Continued at timharford.com.

Life presents us with some very large decisions: where to live, whom to marry, whether to have children. Is there any reason to believe that we make these choices wisely?

Don’t come to an economist for the answers. When it comes to choice, classical economics leaps to the punch line and works backwards: if both Betty Sue and Sally Ann are willing to marry you and you chose Betty Sue, the economist can only conclude that you preferred Betty Sue. Whether the marriage made you happy, or you were right to choose her, is none of the economist’s business. Game theory, for instance, may tell you how to get what you choose, but not how to choose.

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From 25th March, 2006.

The British edition of my book, The Undercover Economist, is out soon, so I won’t be able to keep my eyes off Amazon.co.uk. The function of Amazon is to allow people to buy your book, but it also provides a “sales rank” showing how many books are selling, and it collects readers’ reviews. The sales rank changes every hour and it’s a drug. The reviews, whether good, bad or crushingly indifferent, are nearly as addictive.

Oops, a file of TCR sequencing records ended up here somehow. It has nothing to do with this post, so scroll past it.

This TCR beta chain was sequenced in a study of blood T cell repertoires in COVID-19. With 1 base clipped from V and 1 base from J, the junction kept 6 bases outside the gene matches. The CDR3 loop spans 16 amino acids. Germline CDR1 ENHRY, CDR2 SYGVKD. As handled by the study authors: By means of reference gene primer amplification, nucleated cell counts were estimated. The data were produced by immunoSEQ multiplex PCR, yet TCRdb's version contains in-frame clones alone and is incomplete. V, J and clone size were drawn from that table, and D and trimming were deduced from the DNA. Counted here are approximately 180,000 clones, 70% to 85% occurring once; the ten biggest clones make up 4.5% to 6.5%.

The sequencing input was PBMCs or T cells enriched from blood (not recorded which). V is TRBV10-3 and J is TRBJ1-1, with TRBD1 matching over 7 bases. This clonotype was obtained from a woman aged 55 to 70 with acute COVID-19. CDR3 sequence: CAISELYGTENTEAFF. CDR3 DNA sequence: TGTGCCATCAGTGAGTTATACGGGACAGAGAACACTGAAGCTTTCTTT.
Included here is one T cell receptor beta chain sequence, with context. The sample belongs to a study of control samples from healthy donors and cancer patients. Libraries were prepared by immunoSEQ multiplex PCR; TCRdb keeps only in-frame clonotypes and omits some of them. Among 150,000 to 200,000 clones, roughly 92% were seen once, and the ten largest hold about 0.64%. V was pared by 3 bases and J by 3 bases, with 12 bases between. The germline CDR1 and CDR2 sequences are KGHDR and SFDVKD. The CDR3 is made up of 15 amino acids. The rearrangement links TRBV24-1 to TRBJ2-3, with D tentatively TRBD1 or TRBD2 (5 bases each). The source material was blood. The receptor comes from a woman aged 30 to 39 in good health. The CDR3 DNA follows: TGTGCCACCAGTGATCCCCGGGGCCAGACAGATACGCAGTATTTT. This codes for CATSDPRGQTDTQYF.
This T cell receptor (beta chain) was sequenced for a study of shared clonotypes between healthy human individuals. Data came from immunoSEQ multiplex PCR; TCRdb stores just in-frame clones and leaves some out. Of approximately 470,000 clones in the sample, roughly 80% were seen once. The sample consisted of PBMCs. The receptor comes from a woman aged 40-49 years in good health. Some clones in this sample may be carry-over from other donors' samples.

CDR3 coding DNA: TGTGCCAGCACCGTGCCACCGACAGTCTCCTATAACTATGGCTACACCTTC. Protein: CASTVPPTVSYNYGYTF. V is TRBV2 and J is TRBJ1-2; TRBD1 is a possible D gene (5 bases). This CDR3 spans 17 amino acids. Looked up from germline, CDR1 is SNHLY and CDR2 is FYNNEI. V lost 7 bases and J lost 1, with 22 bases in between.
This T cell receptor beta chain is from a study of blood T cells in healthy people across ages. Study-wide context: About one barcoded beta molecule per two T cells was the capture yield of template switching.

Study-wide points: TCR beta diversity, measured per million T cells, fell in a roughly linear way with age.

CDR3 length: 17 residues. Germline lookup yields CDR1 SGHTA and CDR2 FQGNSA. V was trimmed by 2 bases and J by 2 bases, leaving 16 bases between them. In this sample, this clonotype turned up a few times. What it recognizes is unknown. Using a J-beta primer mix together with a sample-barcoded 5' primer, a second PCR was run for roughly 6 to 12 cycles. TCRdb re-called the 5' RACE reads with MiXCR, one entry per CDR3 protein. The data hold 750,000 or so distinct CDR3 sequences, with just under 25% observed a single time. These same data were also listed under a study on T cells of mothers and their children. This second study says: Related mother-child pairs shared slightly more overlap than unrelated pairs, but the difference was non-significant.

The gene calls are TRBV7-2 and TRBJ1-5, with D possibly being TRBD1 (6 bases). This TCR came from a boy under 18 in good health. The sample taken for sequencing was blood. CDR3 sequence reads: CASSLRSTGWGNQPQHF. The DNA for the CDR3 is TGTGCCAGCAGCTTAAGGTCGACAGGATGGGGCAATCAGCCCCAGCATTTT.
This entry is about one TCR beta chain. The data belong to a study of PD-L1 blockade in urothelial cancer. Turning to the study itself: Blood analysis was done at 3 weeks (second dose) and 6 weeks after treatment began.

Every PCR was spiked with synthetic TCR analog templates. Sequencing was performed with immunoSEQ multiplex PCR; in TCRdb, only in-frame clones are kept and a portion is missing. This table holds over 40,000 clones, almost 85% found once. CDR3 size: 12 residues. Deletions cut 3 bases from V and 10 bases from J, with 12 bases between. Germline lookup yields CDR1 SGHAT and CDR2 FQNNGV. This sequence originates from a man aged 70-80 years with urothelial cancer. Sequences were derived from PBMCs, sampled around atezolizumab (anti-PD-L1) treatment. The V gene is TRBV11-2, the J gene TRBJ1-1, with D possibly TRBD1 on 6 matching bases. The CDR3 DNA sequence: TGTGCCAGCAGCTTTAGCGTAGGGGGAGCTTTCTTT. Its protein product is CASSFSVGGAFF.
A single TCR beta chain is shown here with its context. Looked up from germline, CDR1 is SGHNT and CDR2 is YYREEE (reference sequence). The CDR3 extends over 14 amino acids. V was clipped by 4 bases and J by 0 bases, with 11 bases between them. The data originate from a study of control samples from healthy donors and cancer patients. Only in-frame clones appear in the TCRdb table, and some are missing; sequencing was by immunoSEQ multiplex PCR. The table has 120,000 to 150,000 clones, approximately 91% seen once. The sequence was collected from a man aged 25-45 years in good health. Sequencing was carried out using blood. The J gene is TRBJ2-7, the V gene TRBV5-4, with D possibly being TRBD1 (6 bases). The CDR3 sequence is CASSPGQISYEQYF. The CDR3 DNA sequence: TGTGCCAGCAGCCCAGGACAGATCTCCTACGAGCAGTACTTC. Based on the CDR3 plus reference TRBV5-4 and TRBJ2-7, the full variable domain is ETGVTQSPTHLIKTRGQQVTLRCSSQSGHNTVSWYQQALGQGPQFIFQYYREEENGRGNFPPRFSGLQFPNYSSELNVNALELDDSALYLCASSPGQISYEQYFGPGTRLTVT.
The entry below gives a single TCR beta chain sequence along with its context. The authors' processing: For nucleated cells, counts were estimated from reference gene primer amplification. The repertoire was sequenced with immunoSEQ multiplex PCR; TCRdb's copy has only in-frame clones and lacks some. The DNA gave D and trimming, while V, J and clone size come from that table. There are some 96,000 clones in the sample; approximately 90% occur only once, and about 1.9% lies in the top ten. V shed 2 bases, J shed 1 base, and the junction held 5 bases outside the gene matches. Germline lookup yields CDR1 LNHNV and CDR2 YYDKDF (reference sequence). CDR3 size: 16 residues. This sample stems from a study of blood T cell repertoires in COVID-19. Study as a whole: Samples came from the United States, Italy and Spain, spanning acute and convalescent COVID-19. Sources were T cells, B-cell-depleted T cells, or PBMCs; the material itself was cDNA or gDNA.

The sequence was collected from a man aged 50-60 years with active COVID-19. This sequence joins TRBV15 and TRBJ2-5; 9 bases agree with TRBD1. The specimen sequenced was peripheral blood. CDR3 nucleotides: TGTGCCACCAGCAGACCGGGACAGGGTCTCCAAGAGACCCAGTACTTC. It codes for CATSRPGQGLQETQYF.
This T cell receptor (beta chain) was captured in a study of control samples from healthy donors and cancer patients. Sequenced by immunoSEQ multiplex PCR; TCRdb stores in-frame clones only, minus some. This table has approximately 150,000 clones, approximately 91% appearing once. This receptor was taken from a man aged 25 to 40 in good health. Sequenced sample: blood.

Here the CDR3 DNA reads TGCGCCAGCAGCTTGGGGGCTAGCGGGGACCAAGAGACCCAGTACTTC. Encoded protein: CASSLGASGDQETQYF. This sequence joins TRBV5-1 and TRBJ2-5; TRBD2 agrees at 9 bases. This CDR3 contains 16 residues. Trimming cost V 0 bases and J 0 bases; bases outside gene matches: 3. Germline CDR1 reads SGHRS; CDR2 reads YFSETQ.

The Undercover Economist in me wonders why anyone would write a review and, given that people do write reviews, why anyone would pay attention to one. Writing a review takes time and effort and appears to offer no reward. At the time of writing, about one in 500 buyers of the American edition of my book had left a review. The other 499 hadn’t bothered. This is as economic theory would predict.

Continued at timharford.com.

The Undercover Economist: a guide

Publishing schedule: Excerpts from "The Undercover Economist" and "Dear Economist", Tim's weekly columns for the FT Magazine, are published on this blog on Saturday mornings.
More about Tim: Tim also writes editorials for the FT, presents Radio 4's More or Less and is the author of "The Undercover Economist" and "The Logic of Life".